The origins of the Australian minimum wage
Pressure for the minimum wage came from two sources. More directly, the anti-sweating leagues established in the 1890s by protestant reformers to campaign against poor working conditions, and Parliamentary inquiries into poor working conditions, led to the Victorian Factories and Shops Acts to remedy these problems. These were associated in Victoria with political leaders such as Alfred Deakin, later the second Prime Minister of Australia.
Secondly, indirectly the minimum wage was associated with the establishment of independent tribunals to deal with industrial disputes. The Great Strikes of the 1890s left a widespread perception of economic damage, and social disorder verging on civil war resulting from collective labour conflict. The strikes occurred at a time of drought and economic recession, which caused great suffering. These were matters that concerned electors, the community generally, and therefore politicians seeking to be elected in the early 1900s.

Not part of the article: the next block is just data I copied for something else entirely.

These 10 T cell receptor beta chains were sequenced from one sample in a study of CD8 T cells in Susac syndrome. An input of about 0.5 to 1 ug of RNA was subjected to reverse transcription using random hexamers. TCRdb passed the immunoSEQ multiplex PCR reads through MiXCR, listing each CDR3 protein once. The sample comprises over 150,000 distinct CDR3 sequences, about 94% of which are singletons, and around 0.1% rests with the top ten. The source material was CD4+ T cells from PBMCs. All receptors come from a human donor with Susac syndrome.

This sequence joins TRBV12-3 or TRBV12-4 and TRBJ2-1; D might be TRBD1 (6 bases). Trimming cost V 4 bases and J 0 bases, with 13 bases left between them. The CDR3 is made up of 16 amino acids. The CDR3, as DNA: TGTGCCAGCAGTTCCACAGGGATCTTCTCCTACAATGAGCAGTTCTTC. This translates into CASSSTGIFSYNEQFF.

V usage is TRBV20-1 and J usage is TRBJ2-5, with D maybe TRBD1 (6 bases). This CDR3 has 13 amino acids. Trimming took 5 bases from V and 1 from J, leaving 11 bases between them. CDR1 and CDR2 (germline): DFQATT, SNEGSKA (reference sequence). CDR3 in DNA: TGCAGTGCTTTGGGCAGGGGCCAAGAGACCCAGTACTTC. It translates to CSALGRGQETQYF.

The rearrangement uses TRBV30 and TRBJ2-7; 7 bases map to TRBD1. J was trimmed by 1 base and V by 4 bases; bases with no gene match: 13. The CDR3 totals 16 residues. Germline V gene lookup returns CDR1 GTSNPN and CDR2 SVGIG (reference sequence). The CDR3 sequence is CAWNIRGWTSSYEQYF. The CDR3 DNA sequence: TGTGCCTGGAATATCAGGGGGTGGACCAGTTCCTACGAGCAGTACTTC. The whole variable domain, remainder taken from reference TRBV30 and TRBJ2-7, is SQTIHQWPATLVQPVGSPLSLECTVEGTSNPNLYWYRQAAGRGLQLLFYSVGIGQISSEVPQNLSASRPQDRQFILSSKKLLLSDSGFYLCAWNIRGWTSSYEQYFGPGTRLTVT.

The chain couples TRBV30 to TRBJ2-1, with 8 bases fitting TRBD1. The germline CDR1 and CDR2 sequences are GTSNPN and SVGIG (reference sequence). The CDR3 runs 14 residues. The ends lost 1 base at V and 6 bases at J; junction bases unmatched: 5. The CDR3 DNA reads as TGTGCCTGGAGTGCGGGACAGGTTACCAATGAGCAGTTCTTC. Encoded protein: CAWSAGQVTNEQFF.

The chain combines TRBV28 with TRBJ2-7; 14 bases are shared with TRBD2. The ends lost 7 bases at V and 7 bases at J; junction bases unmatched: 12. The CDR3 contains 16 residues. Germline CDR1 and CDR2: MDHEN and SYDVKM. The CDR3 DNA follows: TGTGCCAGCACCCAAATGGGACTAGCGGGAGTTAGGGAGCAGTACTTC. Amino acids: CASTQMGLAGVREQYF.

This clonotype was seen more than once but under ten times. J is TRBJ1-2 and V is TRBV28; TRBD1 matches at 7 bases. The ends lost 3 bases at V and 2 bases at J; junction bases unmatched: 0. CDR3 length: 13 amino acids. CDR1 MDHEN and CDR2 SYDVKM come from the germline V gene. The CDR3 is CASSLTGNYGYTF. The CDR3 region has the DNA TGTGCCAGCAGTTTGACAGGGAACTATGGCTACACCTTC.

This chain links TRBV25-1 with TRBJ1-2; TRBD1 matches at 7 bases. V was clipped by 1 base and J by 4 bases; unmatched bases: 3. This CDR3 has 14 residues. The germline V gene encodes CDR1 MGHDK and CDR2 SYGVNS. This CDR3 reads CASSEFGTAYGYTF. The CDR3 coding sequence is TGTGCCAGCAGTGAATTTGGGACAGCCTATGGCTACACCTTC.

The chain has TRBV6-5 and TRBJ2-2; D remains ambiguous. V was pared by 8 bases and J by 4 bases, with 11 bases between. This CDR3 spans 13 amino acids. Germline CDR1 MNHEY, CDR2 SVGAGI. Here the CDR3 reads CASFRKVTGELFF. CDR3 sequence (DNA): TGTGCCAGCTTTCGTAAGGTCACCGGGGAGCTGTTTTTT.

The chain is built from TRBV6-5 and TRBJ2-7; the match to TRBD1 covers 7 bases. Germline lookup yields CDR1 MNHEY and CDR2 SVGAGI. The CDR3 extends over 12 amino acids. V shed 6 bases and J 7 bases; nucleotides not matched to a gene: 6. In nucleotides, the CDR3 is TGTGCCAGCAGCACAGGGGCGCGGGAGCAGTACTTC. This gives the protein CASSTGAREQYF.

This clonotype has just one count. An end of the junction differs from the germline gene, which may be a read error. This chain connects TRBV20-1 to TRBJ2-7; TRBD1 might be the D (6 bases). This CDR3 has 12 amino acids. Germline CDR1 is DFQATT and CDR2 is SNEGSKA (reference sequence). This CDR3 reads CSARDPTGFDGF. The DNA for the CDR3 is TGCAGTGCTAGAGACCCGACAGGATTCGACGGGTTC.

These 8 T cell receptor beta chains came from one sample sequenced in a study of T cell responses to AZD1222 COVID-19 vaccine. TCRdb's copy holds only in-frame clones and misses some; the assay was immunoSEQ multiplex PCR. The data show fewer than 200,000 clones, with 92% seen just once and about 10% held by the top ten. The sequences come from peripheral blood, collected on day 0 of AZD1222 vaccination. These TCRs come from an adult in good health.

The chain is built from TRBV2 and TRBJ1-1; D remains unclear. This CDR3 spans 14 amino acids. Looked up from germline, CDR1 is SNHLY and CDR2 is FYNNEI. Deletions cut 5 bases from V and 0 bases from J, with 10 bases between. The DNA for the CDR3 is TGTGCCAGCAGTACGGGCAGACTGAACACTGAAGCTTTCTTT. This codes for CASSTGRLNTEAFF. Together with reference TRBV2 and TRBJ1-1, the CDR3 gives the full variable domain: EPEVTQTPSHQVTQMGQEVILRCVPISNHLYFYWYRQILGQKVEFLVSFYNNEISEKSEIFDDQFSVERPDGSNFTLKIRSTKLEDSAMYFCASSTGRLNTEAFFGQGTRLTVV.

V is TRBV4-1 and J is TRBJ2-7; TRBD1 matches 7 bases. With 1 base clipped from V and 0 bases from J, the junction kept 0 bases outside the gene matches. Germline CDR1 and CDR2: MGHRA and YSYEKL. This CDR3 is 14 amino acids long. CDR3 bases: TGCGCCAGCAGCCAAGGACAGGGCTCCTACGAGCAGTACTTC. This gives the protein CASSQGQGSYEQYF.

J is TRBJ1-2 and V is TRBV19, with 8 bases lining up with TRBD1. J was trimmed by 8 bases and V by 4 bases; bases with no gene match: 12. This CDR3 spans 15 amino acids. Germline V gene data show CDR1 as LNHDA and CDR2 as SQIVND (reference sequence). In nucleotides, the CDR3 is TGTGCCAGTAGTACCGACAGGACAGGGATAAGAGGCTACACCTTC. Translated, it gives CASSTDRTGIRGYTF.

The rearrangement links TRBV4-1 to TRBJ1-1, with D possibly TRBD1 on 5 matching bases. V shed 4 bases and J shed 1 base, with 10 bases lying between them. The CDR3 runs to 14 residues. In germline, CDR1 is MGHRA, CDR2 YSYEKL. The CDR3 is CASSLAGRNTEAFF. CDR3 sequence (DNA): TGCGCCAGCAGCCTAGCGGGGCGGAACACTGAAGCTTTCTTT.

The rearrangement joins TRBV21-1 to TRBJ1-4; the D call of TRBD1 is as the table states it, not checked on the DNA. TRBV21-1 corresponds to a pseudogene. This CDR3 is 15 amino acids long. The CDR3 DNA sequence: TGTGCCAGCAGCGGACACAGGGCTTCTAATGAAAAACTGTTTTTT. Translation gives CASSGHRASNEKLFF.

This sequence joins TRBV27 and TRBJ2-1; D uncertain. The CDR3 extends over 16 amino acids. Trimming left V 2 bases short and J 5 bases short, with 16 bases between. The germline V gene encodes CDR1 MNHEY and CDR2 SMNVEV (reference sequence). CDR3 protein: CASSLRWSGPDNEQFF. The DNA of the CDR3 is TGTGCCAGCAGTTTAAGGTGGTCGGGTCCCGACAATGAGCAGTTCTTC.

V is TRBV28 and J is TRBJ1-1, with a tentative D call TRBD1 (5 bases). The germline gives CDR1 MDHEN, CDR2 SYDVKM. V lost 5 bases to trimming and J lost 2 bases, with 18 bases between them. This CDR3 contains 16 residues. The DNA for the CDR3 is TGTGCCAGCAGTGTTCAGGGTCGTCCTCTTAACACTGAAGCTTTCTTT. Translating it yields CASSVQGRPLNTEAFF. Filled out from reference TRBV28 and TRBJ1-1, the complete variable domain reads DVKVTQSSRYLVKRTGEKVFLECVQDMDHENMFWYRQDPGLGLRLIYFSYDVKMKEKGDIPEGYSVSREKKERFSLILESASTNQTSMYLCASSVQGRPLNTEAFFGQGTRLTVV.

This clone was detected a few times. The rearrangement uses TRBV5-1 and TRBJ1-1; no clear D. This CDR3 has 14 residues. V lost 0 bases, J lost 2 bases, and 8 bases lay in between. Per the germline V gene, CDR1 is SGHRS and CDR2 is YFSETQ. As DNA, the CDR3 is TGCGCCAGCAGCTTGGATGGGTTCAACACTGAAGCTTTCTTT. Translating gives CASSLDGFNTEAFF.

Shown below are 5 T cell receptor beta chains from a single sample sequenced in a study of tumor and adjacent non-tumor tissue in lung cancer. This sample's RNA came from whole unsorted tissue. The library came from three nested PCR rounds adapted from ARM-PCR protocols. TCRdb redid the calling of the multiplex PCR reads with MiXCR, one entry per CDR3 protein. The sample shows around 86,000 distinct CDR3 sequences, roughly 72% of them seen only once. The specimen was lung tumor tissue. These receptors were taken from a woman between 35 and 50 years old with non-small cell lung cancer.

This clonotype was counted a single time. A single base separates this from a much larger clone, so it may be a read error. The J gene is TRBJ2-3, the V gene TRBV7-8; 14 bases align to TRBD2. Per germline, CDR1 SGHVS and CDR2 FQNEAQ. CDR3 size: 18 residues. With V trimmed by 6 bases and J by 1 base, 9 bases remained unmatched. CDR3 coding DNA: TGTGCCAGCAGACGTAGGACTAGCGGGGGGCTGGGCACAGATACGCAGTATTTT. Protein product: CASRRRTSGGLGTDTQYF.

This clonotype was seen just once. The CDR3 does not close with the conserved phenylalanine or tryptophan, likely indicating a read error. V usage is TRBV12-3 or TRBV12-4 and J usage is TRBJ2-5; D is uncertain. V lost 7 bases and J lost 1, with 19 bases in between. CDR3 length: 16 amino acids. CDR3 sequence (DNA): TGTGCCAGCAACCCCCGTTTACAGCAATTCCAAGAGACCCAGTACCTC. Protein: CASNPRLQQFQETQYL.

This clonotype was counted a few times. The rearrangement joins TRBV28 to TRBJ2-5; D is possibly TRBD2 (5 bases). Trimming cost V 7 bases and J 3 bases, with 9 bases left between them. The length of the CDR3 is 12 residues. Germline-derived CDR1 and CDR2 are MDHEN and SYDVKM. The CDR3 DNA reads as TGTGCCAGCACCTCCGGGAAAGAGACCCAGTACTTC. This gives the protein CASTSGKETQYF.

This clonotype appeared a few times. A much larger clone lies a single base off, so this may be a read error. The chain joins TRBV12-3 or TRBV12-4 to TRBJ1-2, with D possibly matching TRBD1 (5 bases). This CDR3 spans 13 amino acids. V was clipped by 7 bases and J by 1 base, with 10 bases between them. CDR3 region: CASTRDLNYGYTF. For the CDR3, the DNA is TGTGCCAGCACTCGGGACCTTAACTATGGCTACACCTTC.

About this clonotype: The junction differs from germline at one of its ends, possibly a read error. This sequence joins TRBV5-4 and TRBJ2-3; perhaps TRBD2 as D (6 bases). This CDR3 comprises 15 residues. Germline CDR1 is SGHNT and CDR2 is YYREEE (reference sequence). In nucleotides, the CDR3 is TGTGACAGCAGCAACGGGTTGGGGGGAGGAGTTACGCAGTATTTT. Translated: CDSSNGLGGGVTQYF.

Charles Kingston, the dominant political figure in South Australia, spoke for many when he said that given the ‘disastrous effects to society generally’ of labour disputes, the parties could not be left to simply ‘fight the matter out to the bitter end’. He told the Constitutional Convention of 1891 that the solution was compulsory conciliation and arbitration:
‘the establishment of courts of conciliation and arbitration, having jurisdiction throughout the Commonwealth, for the settlement of industrial disputes.’
 Keith Hancock, Australian Wage Policy, Infancy and Adolescence, University of Adelaide Press, 2013, p.63
 R.Norris, The Emergent Commonwealth, Melbourne University 1975, p.198
 Official Report of the National Australasian Convention Debates, Sydney, 2 March to 9 April, 1891, Sydney, George Stephen Chapman, Acting Government Printer, 1891, p.688